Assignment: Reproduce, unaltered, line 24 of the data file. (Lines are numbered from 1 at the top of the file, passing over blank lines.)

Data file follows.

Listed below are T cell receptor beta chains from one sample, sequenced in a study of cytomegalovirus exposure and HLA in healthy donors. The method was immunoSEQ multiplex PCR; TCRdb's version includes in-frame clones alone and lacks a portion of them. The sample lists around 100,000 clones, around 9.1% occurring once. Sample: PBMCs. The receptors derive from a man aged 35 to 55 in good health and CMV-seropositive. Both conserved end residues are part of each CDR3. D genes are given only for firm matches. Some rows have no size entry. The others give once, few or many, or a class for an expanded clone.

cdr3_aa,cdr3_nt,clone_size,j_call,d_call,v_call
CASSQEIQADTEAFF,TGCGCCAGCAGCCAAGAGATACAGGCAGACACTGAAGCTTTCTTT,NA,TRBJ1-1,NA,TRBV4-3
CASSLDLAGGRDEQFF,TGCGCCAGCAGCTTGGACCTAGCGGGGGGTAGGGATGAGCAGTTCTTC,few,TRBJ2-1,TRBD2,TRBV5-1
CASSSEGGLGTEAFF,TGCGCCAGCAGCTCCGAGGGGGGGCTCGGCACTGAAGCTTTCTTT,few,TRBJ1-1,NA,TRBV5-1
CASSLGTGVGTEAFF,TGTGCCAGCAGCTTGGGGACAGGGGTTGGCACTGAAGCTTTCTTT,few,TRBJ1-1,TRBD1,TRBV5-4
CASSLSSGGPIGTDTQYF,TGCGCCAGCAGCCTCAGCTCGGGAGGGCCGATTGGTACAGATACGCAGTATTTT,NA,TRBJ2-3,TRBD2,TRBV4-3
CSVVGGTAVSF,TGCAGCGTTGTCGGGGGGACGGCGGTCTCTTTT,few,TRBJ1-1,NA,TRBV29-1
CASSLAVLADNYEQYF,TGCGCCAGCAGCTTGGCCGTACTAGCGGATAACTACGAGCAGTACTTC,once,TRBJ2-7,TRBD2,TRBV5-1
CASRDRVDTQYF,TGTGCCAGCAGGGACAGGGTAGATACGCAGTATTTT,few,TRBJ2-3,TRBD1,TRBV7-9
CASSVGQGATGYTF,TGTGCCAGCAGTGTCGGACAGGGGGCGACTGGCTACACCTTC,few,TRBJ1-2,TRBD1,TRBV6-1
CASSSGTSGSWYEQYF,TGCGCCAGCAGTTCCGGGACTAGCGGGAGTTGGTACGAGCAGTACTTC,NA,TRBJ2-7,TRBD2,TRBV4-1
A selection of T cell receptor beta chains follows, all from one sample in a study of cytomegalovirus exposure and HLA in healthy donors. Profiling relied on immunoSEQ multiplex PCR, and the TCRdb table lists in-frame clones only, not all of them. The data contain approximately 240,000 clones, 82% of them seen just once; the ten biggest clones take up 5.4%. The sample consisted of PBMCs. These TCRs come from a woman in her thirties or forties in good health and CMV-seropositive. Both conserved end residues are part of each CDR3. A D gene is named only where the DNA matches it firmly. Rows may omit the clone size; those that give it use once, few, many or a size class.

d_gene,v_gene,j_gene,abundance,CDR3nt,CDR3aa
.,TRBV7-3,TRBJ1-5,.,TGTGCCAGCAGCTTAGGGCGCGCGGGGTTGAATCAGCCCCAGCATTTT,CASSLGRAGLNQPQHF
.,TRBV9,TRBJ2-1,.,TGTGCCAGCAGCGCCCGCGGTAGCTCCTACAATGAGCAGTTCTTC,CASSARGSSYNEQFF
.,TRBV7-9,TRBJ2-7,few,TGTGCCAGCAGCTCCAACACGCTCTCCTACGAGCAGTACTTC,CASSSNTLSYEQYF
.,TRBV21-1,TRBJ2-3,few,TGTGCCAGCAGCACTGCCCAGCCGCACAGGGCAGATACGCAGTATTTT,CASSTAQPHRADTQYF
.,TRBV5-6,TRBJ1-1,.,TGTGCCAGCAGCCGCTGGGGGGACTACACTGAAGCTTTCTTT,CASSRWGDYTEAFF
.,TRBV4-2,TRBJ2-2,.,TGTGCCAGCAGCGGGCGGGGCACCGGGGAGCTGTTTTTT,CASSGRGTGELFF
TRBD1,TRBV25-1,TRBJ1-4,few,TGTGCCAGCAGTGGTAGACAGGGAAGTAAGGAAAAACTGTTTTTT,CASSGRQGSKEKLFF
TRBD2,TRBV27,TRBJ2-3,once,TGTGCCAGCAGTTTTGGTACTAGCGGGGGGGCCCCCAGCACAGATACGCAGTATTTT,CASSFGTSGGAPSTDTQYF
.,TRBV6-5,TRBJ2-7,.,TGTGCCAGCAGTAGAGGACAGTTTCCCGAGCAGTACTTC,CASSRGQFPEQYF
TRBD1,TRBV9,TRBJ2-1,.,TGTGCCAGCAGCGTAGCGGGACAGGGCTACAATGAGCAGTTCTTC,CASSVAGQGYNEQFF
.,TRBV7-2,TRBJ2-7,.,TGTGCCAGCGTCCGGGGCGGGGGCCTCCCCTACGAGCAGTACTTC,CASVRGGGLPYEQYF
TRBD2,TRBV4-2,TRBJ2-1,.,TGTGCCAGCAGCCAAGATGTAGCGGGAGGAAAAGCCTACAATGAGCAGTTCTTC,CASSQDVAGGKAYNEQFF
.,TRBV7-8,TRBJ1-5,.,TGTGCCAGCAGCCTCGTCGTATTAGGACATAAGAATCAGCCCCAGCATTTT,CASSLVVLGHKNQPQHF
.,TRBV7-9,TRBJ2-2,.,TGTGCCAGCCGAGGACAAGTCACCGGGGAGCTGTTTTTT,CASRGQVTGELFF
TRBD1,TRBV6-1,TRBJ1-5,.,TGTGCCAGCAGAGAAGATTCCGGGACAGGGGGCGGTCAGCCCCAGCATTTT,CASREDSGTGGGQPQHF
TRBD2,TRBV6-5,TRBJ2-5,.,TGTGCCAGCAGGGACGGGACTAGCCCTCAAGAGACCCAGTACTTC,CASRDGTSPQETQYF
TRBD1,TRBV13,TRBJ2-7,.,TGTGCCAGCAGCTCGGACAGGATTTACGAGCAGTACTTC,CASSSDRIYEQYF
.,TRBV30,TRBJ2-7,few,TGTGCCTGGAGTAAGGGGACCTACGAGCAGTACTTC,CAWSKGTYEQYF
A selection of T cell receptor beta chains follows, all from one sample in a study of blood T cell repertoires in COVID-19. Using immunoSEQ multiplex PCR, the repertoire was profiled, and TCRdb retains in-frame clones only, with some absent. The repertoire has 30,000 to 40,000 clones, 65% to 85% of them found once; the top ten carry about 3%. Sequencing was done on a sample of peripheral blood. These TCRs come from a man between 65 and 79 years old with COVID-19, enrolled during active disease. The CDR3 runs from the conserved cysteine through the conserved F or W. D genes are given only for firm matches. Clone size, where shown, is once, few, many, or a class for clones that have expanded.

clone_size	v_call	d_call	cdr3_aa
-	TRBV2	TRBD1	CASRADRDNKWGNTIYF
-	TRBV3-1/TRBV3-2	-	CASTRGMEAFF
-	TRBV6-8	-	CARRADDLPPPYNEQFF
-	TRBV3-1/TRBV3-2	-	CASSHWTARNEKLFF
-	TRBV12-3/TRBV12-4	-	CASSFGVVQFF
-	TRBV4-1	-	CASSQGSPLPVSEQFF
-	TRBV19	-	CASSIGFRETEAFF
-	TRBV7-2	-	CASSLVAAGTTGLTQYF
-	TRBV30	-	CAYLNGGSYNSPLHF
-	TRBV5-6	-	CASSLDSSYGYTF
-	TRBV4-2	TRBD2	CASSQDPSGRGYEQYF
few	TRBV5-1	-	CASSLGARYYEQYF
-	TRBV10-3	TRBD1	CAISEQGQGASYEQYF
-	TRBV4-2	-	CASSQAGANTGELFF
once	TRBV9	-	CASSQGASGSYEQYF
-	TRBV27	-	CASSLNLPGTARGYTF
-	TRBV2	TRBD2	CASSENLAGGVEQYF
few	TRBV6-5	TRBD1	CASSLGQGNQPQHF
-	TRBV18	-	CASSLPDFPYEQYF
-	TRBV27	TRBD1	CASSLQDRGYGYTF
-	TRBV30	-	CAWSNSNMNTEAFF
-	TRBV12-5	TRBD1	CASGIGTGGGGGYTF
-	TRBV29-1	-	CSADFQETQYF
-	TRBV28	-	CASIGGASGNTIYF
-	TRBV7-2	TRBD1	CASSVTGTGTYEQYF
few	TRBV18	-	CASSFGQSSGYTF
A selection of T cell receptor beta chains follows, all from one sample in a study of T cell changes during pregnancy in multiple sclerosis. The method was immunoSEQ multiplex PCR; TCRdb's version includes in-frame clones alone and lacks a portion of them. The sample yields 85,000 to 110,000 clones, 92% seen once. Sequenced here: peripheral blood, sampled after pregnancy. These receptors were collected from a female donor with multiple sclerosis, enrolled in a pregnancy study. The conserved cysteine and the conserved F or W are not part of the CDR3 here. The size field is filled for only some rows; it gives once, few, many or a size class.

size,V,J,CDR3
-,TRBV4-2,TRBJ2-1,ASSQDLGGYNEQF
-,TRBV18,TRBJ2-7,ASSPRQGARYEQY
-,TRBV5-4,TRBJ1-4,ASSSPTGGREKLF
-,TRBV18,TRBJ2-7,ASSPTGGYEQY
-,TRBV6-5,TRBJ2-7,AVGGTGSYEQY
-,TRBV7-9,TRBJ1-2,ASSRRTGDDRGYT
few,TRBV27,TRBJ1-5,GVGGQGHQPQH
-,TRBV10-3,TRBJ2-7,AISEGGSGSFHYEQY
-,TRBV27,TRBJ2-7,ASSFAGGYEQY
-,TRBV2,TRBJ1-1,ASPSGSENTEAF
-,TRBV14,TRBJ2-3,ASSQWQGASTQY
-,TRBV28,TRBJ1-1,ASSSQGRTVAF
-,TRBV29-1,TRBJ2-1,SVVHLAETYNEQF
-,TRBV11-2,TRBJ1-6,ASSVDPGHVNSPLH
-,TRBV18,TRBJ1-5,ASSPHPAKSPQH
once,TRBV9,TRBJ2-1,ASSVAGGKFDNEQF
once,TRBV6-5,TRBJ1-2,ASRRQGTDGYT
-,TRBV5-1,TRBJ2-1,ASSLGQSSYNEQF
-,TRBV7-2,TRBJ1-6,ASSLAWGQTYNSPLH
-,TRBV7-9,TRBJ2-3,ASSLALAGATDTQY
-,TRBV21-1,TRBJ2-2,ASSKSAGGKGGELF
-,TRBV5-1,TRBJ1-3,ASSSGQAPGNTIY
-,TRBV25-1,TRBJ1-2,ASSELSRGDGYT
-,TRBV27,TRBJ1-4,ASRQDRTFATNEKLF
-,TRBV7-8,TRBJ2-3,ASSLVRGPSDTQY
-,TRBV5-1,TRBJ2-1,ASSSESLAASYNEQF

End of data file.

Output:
TRBD1,TRBV9,TRBJ2-1,.,TGTGCCAGCAGCGTAGCGGGACAGGGCTACAATGAGCAGTTCTTC,CASSVAGQGYNEQFF